Underneath all the glitter of tinsel, chiming of silver bells, aroma of sugar cookies in the oven, flashing of brightly colored lights on evergreen trees, and frantic shopping for gifts rests an ancient stable where beasts of burden slept at the end of a long day. This stable, and the significance it has for the Christmas holiday, perhaps has been obscured by a culture of commercialization and in some instances by raw materialism, but it nevertheless persists in its most humble way of reminding us that all the merriment, cheer, goodwill, and wishes for peace on earth have their source in something deeper.
The oldest living organisms on the earth can be found high in the mountains of California. Certain rugged, knotty pines in the high deserts have lived an unbelievable 5,000 years. They were already 3,000 years old when a young Jewish woman carefully placed her newborn infant into a feeding trough in that stable. In their perspective, the events of that first Christmas happened just a few years ago.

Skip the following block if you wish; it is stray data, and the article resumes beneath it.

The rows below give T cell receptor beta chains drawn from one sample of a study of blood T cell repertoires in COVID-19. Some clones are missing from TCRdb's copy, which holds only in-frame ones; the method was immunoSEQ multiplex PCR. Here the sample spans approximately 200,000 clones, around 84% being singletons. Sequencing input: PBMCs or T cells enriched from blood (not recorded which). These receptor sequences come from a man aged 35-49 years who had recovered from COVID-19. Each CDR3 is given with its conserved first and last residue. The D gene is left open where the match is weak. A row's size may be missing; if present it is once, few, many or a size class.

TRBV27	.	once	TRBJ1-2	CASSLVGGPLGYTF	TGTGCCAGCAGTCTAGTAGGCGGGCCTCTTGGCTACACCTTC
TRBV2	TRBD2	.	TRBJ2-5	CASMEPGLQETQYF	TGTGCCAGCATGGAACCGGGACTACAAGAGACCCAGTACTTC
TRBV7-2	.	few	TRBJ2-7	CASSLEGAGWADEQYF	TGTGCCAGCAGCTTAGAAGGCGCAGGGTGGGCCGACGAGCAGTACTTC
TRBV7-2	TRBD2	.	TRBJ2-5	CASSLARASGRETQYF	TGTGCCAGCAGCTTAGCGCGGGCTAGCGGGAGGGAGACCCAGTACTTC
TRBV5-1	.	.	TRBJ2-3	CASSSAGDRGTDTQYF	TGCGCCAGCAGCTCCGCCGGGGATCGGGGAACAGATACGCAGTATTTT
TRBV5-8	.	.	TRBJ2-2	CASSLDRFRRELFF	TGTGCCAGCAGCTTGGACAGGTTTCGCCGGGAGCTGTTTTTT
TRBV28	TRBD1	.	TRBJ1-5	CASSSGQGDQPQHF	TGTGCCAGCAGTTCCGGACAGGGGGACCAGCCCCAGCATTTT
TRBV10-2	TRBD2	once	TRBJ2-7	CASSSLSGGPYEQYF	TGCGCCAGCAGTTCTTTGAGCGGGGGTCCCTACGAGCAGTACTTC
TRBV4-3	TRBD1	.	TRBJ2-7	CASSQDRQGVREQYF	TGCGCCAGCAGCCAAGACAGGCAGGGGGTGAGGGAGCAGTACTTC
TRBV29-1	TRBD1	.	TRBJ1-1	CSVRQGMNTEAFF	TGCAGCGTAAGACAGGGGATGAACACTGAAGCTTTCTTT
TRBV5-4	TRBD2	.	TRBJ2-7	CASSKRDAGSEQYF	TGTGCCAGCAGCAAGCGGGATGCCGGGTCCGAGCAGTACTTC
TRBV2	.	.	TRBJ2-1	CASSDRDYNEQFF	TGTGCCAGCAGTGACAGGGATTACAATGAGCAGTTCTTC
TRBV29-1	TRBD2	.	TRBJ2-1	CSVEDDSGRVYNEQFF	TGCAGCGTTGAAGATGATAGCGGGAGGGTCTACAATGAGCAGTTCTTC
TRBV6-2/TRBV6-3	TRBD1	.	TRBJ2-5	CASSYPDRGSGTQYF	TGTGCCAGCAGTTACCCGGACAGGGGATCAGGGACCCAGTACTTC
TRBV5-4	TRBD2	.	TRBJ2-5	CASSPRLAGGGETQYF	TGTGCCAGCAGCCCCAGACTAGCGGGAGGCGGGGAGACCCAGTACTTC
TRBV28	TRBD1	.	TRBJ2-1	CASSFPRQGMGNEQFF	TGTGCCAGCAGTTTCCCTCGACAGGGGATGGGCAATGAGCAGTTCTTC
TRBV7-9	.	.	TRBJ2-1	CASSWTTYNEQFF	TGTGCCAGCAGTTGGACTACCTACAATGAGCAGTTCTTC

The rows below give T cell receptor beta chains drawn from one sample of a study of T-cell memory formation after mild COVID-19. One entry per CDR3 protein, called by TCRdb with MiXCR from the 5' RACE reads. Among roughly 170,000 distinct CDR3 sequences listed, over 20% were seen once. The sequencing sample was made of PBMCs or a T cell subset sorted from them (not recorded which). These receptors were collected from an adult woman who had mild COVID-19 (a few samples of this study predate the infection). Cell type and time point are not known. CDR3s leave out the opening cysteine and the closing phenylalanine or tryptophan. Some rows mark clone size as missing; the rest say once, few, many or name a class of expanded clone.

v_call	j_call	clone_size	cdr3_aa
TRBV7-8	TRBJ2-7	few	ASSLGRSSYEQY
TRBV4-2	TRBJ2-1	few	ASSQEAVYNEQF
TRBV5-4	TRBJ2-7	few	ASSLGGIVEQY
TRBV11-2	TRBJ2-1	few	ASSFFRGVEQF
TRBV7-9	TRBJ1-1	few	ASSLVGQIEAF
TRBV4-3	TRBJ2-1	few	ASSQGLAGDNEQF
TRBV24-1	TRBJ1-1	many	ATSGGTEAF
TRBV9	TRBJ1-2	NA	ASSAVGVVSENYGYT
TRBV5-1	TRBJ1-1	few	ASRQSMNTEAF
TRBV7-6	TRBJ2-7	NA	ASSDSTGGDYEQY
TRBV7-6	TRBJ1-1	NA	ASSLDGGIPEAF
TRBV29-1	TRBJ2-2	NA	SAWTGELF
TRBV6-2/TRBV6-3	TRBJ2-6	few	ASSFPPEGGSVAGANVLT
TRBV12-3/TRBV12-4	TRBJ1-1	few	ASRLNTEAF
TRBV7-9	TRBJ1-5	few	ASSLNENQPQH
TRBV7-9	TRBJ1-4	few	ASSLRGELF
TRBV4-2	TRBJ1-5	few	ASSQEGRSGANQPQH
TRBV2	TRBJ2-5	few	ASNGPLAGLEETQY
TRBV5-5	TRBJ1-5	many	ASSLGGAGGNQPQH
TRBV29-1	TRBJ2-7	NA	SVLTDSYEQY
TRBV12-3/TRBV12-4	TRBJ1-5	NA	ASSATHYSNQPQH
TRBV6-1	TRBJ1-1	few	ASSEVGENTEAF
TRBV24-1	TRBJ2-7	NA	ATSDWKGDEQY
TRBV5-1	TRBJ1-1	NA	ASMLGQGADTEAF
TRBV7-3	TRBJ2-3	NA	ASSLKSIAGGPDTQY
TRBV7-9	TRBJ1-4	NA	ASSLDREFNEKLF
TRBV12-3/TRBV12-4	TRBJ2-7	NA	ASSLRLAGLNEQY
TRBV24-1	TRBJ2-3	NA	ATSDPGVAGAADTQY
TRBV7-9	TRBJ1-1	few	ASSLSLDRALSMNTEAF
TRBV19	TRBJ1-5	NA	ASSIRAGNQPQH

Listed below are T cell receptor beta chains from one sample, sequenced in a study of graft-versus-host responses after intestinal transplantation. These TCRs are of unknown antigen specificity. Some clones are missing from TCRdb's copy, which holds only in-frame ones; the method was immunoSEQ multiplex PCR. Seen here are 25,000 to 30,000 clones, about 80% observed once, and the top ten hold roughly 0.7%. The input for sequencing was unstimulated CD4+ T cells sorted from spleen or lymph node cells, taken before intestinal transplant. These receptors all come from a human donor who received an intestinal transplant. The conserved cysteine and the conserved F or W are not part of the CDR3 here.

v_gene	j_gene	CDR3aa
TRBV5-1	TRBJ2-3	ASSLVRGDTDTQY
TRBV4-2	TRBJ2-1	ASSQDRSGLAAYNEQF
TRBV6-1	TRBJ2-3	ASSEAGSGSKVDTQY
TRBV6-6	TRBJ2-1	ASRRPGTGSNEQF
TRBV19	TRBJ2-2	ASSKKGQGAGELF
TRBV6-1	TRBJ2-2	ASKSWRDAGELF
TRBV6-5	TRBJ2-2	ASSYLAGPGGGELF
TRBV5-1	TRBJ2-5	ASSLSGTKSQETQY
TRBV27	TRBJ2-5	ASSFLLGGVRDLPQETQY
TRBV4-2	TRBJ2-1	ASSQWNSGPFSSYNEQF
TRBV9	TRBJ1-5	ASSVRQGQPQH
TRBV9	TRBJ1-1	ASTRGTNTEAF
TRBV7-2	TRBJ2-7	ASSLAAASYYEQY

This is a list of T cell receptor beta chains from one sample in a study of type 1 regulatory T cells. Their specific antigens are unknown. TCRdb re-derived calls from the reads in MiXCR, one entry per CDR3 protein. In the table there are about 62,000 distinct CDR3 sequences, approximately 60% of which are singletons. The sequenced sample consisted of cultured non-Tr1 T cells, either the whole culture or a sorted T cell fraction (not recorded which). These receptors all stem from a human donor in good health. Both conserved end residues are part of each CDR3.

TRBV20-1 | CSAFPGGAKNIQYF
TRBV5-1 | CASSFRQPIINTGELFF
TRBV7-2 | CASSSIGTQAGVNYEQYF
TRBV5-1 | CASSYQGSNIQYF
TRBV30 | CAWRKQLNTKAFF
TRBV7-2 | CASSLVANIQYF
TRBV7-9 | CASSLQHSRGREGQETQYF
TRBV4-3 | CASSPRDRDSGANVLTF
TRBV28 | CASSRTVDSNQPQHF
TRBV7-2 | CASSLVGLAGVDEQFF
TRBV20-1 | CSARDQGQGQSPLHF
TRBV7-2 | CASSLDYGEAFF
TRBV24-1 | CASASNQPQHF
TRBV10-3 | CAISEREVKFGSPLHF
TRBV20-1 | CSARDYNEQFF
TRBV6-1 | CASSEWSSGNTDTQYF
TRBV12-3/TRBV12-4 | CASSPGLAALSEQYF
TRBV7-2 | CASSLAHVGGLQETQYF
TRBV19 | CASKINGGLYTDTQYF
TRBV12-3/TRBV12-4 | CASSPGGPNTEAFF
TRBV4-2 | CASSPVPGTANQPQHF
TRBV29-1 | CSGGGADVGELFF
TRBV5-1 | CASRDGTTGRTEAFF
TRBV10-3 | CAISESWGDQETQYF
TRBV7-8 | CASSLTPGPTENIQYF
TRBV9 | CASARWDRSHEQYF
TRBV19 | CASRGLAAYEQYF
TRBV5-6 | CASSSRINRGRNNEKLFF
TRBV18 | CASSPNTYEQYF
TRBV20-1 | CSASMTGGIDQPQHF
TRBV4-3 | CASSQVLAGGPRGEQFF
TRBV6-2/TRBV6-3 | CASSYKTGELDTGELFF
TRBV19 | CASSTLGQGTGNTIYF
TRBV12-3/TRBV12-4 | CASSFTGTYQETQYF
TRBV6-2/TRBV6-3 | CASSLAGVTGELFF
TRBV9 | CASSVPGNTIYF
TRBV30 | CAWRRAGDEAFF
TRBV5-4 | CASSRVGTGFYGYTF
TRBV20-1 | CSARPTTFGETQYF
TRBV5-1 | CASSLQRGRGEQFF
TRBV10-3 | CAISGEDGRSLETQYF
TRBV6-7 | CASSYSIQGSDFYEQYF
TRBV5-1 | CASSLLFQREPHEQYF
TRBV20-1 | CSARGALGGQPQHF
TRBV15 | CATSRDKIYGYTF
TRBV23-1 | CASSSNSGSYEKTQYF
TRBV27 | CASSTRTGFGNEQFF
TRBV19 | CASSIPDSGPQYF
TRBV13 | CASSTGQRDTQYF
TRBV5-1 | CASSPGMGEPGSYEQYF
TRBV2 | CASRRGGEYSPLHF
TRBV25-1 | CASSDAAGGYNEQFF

Just a few miles away from our home in Turkey stands the awesome Hagia Sofia Cathedral, built in 532 AD. Massive paintings and mosaics grace its walls in an attempt to celebrate among other things, the birth of this most unique of babies in a stable.
It all happened so long ago, that it’s not surprising how easily all the modern means of celebrating Christmas overshadow the events surrounding the birth of a boy to first century Jewish peasants living in the Roman Empire. Yet from another perspective, his world was not so far removed from our world. And the sheer impact this birth has had on civilizations and individuals clearly indicate the nature of the one born. If it celebrates anything at all, Christmas celebrates a King.
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